Open Access

Preparation of porous bio-char and activated carbon from rice husk by leaching ash and chemical activation


Received: 17 April 2016

Accepted: 27 July 2016

Published: 3 August 2016


Preparation porous bio-char and activated carbon from rice husk char study has been conducted in this study. Rice husk char contains high amount silica that retards the porousness of bio-char. Porousness of rice husk char could be enhanced by removing the silica from char and applying heat at high temperature. Furthermore, the char is activated by using chemical activation under high temperature. In this study no inert media is used. The study is conducted at low oxygen environment by applying biomass for consuming oxygen inside reactor and double crucible method (one crucible inside another) is applied to prevent intrusion of oxygen into the char. The study results shows that porous carbon is prepared successfully without using any inert media. The adsorption capacity of material increased due to removal of silica and due to the activation with zinc chloride compared to using raw rice husk char. The surface area of porous carbon and activated carbon are found to be 28, 331 and 645 m2 g−1 for raw rice husk char, silica removed rice husk char and zinc chloride activated rice husk char, respectively. It is concluded from this study that porous bio-char and activated carbon could be prepared in normal environmental conditions instead of inert media. This study shows a method and possibility of activated carbon from agro-waste, and it could be scaled up for commercial production.


Rice husk char Porous bio-char Activated carbon Surface area Adsorption kinetics Adsorption isotherm


Activated carbon is highly porous in its structure, non-hazardous, carbonaceous material having a large internal surface area. The activated carbon can adsorb a wide variety of substances including different types of dyes and heavy metals. It is capable to attract molecules to internal surface and is therefore, called adsorbent. It, also called activated charcoal or activated coal, is a form of carbon that has been processed to make it extremely porous and thus to have a very large surface area available for adsorption or chemical reactions. One of the main characteristics of activated carbon is their adsorption capacity. It is the porous structure and chemical nature of the surface of active carbons that govern this property, both of which are related to the crystalline composition.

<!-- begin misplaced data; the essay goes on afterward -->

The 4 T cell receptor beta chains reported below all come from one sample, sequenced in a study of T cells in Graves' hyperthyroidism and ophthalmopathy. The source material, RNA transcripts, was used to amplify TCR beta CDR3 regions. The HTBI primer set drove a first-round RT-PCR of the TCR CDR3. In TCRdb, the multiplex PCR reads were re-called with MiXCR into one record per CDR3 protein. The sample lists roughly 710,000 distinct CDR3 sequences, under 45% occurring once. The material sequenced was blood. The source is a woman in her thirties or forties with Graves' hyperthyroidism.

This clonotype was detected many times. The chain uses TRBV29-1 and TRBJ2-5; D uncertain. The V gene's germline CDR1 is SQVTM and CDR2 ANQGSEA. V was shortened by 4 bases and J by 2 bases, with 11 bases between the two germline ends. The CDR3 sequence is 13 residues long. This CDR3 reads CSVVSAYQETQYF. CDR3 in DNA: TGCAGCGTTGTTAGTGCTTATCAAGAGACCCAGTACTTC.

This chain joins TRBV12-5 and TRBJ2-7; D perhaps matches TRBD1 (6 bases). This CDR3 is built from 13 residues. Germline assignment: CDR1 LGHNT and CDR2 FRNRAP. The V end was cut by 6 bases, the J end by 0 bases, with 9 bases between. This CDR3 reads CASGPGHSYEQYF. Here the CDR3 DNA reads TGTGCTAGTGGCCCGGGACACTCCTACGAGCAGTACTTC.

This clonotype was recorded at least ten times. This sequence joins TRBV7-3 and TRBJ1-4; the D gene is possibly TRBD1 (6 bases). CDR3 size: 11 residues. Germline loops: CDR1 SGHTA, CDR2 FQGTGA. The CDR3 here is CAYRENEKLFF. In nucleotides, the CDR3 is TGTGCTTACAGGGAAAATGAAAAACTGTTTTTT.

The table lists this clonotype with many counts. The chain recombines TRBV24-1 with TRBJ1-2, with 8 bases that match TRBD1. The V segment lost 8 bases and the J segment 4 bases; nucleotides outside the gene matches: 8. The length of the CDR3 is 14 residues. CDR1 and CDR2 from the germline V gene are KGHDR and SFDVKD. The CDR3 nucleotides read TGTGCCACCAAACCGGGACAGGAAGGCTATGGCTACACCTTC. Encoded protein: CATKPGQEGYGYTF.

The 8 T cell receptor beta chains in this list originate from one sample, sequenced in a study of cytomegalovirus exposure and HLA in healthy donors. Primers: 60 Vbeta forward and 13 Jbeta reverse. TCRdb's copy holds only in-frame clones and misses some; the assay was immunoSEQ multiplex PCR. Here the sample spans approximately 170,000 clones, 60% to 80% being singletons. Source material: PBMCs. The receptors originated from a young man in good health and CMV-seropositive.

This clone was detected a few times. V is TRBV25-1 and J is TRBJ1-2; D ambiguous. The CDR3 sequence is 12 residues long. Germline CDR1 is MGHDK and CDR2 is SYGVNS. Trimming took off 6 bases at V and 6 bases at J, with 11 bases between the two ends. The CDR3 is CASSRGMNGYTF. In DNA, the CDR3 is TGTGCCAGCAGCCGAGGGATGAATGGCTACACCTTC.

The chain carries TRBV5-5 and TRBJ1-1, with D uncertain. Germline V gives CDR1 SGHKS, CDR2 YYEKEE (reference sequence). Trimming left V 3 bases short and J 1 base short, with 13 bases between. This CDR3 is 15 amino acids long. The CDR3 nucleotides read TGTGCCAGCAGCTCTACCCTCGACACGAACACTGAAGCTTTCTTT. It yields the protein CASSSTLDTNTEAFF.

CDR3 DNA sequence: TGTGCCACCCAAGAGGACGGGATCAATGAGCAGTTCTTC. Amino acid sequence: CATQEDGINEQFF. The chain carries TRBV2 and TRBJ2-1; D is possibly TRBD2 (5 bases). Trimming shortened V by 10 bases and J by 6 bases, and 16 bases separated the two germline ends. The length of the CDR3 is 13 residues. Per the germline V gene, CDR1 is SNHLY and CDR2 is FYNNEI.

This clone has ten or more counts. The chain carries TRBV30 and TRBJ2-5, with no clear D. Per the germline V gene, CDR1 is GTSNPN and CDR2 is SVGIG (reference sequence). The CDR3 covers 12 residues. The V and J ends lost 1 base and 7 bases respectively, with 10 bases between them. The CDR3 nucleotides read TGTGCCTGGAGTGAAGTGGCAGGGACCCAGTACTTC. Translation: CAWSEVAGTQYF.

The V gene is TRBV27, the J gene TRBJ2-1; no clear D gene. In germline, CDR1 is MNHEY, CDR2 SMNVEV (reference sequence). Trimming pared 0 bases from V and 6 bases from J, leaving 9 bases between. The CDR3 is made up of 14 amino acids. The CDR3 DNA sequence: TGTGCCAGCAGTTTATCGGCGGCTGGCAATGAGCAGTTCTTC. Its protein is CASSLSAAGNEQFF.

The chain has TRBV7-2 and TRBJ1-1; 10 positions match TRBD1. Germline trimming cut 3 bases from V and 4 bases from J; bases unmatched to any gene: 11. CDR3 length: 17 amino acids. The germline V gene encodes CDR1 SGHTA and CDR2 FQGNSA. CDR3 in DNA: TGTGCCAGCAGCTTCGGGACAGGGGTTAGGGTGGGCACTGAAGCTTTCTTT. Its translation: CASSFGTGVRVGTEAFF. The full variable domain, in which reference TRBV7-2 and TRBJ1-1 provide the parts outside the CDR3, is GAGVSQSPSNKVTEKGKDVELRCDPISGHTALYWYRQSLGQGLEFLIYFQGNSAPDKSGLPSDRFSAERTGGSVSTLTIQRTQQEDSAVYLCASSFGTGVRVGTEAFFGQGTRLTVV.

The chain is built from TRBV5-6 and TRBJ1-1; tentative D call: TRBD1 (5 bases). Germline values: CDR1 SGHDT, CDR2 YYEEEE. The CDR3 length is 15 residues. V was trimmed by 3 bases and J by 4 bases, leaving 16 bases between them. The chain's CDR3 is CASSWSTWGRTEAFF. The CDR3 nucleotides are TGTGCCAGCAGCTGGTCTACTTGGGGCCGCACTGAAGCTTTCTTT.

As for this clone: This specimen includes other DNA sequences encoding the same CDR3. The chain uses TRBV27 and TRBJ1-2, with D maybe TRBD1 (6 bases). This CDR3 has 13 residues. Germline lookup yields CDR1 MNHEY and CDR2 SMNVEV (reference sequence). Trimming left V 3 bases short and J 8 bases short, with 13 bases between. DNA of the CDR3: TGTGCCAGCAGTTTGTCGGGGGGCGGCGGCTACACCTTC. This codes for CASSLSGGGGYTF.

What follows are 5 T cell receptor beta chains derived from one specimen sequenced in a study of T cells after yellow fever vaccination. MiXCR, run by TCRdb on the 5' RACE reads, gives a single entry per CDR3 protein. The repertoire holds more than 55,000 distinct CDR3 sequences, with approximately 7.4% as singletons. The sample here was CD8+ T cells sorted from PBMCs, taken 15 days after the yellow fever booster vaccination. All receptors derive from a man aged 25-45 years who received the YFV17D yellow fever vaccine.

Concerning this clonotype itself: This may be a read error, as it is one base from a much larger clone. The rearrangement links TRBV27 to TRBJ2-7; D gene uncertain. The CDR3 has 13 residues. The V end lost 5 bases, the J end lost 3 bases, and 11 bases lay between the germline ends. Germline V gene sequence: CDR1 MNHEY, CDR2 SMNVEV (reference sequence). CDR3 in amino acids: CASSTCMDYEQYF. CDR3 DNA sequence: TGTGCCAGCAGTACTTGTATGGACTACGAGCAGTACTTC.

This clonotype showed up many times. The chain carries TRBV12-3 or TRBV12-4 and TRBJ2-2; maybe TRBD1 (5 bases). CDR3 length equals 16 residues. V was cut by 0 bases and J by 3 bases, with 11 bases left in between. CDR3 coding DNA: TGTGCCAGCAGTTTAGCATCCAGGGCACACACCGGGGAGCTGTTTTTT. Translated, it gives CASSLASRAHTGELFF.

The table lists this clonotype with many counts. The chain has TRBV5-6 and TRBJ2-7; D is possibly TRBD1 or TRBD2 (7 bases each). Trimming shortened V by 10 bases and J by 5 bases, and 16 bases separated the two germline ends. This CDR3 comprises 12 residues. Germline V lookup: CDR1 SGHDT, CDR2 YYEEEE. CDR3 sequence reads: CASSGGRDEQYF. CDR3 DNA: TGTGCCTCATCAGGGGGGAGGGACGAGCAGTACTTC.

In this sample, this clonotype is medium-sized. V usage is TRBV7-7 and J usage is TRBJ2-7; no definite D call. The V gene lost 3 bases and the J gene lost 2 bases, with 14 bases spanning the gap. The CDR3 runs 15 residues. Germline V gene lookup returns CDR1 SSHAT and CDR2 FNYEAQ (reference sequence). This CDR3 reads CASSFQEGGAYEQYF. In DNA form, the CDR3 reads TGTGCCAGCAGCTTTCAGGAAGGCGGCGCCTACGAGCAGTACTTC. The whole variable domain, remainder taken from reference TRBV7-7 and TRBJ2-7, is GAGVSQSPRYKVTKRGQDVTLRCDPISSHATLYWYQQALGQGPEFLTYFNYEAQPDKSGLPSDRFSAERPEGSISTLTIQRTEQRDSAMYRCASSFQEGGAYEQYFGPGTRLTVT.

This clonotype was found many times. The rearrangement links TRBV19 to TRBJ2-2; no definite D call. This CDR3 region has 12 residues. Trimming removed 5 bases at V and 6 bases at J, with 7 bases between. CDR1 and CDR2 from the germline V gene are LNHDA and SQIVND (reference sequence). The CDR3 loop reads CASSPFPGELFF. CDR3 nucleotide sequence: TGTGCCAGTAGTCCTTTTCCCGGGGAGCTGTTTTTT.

Textile and dyeing industries produces huge polluted waste water and drains into natural water shade, canals, rivers and lagoons etc. The dyes are pollutants of high environmental impact, because of their widespread use and their potential to toxic aromatic amines accounting approximately 50 % of worldwide production (Guettai and Amar 2005; Rys and Zollinger 1992). About 20 % of synthetic dyes are lost in the waste water stream that is also important source of pollution (Zollinger 1991). Due to the release of dyes in aquatic ecosystem a dramatic consequences caused through the toxicity, aesthetic pollution and perturbations in aquatic life. Since the modern dyes are stable in aquatic system, biological treatments for eradication of textile and dyeing effluents are ineffective (Dai et al. 1995, 1996; Chung et al. 1981). Activated carbon derived from alkali treated rice husk indicated good adsorption capacity for methylene blue in aqueous solutions (Lin et al. 2013), and for nitrogen adsorption/desorption (Liu et al. 2016). Activated carbon has several important usages including solution purification, removal of tastes and odors from domestic and industrial water supplies, vegetable and animal fats and oils, alcoholic beverages, chemicals and pharmaceuticals and in the waste water treatment. It is a versatile product with good market demand. The non-availability of high quality activated carbon in the Bangladesh market, to cater to the needs of the pharmaceutical and fine chemical sector has necessitated imports into Bangladesh. Despite its prolific use of activated carbons in water and wastewater industries, commercial activated carbons remain an expensive material. This has led to a search for low-cost, easily available materials as alternative adsorbent materials. Proper utilization of agro industrial by-product is very much important for economy of a nation. A wide variety of carbons have been prepared from agricultural waste such as coconut shells (Laine et al. 1989), cotton stalk (Grigis and Ishak 1999), sugarcane bagasse (Ahmedna et al. 2000), coir pith (Kadirvelu et al. 2003), straw (Namila and Mungoor 1993), rice husk (Lin et al. 2013; Liu et al. 2016). Each adsorbent has its drawbacks and advantages. Previous study reported that significant changes observed in activated carbon with gradually increased in activation temperature ranging from 600 to 800 °C (Lin et al. 2013).